later moved to Sheffield where they owned the historic Broom Hall

The Ghost of the Swift Girl in Foulksrath Castle.  When Dean Swift was the owner of Foulksrath castle
near Jenkinstown in Kilkenny, the story goes that his daughter fell in
love with an Irish boy.  He locked her away in the “Cuckoo Nest”
room to stop her from seeing him.  The girl is believed to have
finally been killed by her father in this room.  It seems that the
ghost of the girl can still be found in this “Cuckoo Nest” room.

The castle, a striking 16th century
Norman house tower, has recently been transformed into a hostel.
It still retains its medieval features.  These include a
magnificent dining room with enormous fireplaces and a spiral staircase
to the upper floors.  The staircase appears to end up by the dorm,
but there is indeed a secret passageway out to the roof.

Another castle story tells of a Swift who had built a flying machine in
the dining room.  He had to knock a wall down to convey the
machine up the staircase to the roof.  He then put a manservant at
the controls of the machine and launched it, much to the hazard of the
said manservant.

The Anglo-Irish Jonathan Swift.  The best-known example of the Anglo-Irish was Dr. Jonathan Swift, poet,
satirist, and the Dean of St. Patrick’s Cathedral, Dublin.

Fighting bitterly against the poverty and injustice which
he saw inflicted on Ireland by the self-interest of the English
government, his struggle was nonetheless largely on behalf of his
fellow Irish Protestants.  He was aware that “government without
the consent of the governed is the very definition of slavery” could
apply just as well to the relationship between Anglo-Irish and Gaelic
Irish, as it could to the relationship between the English government
and the Anglo-Irish.

In attacking injustice done to his own race, he was in
the peculiar and uncomfortable position of implicitly attacking
injustice done by them.  In Swift’s case at least common humanity
could outweigh partisan considerations.  Some of his most famous
work is universal in its implications.  A Modest Proposal, written in
response to mass starvation amongst the most destitute Irish,
satirically suggested selling their young children as food for
gentlemen and even offered some helpful recipes.

Swift Surname Distribution in the 1881 British Census

County Numbers (000’s) Percent
Yorkshire   2.5    27
Lancashire   2.5    27
London   0.6     7
Derbyshire   0.5     5
Staffordshire   0.4     4
Elsewhere   2.7    30
Total   9.2   100

The two main areas in Yorkshire where Swifts were to be found were Sheffield and Rotherham.

Nobel Swift and the Birth of the Swift Meat Packing Business.  Nobel Swift was born and grew up in West Sandwich, Massachusetts.
He was a drover in his early years.  He would travel with his
father to the Brighton market, buy livestock, and drive the herds
down-country to Sagamore and Sandwich.  There the cattle were
butchered and dressed and then sold to meat dealers all down the
Cape.  It was from such humble beginnings that the Swift’s meat
packing business began.

It was said that when he drove his herds down from Brighton he’d keep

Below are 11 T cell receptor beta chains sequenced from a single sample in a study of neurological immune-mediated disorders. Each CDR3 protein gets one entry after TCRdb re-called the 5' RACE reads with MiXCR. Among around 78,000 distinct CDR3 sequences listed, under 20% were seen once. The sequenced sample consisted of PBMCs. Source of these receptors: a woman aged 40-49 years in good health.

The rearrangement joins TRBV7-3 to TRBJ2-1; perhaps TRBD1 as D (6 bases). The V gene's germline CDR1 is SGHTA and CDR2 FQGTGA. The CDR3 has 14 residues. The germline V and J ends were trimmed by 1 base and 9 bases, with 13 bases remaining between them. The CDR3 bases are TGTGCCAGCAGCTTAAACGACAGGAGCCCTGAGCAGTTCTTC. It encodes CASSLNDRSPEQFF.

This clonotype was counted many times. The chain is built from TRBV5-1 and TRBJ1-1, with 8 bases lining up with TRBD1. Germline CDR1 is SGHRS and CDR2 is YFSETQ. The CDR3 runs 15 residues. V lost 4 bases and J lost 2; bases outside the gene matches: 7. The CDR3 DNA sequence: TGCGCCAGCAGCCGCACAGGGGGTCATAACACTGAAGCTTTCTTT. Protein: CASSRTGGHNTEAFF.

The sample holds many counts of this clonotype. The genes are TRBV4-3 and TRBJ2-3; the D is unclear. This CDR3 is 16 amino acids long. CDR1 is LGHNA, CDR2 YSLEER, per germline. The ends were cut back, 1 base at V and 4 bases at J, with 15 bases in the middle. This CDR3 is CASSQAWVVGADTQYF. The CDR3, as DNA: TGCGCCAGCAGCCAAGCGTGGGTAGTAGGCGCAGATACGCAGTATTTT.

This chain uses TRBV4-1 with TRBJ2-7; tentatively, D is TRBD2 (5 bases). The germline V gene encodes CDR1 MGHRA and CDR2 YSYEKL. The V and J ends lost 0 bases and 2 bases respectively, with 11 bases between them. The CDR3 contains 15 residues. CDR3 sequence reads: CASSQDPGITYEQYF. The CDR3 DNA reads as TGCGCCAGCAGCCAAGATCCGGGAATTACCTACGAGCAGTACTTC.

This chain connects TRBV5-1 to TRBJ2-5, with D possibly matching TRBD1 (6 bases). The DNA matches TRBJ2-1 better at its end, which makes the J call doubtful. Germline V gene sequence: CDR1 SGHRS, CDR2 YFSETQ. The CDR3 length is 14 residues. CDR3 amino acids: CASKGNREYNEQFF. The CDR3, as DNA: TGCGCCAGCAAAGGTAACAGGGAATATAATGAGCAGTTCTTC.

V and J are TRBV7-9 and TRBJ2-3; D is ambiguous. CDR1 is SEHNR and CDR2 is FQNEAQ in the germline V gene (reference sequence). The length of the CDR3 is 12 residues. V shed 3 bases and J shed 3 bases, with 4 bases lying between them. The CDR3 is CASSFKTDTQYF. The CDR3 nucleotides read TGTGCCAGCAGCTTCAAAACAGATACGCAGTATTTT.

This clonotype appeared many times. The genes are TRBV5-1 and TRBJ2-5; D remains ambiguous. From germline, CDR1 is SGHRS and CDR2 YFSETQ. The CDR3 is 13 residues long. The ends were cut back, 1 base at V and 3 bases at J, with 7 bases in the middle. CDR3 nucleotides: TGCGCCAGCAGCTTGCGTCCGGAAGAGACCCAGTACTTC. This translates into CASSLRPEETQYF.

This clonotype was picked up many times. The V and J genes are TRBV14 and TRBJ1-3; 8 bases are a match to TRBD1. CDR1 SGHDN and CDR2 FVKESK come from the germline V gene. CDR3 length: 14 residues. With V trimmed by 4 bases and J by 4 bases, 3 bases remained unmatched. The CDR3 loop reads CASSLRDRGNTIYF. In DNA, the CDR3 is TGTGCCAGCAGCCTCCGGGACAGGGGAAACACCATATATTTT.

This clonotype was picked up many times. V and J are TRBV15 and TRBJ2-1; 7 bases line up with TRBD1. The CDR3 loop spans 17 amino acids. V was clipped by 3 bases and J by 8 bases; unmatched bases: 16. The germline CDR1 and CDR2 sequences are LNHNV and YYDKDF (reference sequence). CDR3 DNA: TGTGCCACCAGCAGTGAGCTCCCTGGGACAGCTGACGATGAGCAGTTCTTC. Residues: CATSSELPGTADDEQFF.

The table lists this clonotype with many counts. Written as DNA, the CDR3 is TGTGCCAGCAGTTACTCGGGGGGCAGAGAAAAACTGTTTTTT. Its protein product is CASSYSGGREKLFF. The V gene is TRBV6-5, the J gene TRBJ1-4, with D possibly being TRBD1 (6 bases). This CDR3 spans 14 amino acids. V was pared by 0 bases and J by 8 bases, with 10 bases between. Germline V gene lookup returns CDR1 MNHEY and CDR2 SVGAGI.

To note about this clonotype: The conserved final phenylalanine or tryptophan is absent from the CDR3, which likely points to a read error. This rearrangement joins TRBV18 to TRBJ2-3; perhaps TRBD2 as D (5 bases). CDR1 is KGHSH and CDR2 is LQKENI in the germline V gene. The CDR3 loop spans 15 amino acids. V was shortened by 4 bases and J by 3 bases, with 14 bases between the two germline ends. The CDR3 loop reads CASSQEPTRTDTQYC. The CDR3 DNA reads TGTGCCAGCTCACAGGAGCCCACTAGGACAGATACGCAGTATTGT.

the poor beasts from water during the last twenty miles.  When
they finally got to the brook in Sagamore they’d drink enormous
quantities of water, which would of course raise their weight.

Nobel went into business with his brothers, Gustavus and Nathan, when
they started their owned dressed meat business.  Some in fact have
said that it was Nobel’s ultra-competitive spirit that drove Gustavus
and Nathan out of Sagamore to Chicago.  Nobel held an interest in
their Chicago operations, but he never left his family homestead in

Nobel was also involved in cranberry growing and was one of the early
pioneers in that field.  Through a keen foresight and an uncommon
business sense, he was able to accumulate a fortune of his own and
became one of the largest landowners on the Upper Cape.

He was said to be “a man of fixed ideas,” one who was “not afraid to
speak his mind whether in town meetings or anywhere else.”  At one
point he was dropped from membership of the Methodist meetinghouse.
Apparently he would just sit there and roar with laughter and his
cackling and crowing would interrupt the sermons.

Swifts in Hanover County, Virginia.  In 1933, Mrs. Aletha Pearl Lockhart (nee Swift) went to Virginia from her home near Longwoods, Maryland, to search for records of the Swift family in Hanover County. Virginia.  She went to the place where the Swifts for several generations lived and walked over the ruins of her grandfather’s old home in which her father (Francis Marion Swift) and all of his brothers and sisters were born.

The family burying ground was still there, only one tombstone being
left with the inscription barely visible. She also saw where the old
St. Martin’s Parish Church stood, very near the Swift property.
She visited relatives of her father and found that they had a great
deal of information in regard to the Swift family.



Select Swift Names

  • Jonathan Swift, born in Dublin in
    1667, was the Anglo-Irish satirist, author of Gulliver’s
  • Gustavus Swift founded the
    meat-packing empire in the American Midwest that bears his name.
  • Frank Swift from Blackpool in
    Lancashire was England’s goalkeeper in its international football team of the late 1940’s.
  • Taylor Swift is a hugely popular American country singer/songwriter.

Select Swift Numbers

  • 19,000 in the UK (most numerous
    in Yorkshire)
  • 7,000 in America (most numerous
    in New York)
  • 7,000 elsewhere (most numerous in Australia).


Select Swift and Like Surnames

Nicknames must have been an early feature of medieval life in a family or community as these nicknames later translated into surnames.  People then lived a more natural life than we do today and the surnames have reflected that.

They could be about color (Brown, Gray, Green etc), whether of hair or complexion or other factors; mood (Gay and Moody are two extremes); youth (Cox and Kidd); speed of foot (Swift and Lightfoot); and actions (such as Shakespeare and Wagstaff).  Then there were likenesses to animals (notably Fox and Wolfe but also Peacock) and to birds (Crowe and Wren for example).  And then there were some extraordinary nicknames such as Drinkwater and Wildgoose.

Here are some of these nickname surnames that you can check out.




Click here for return to front page

Leave a Reply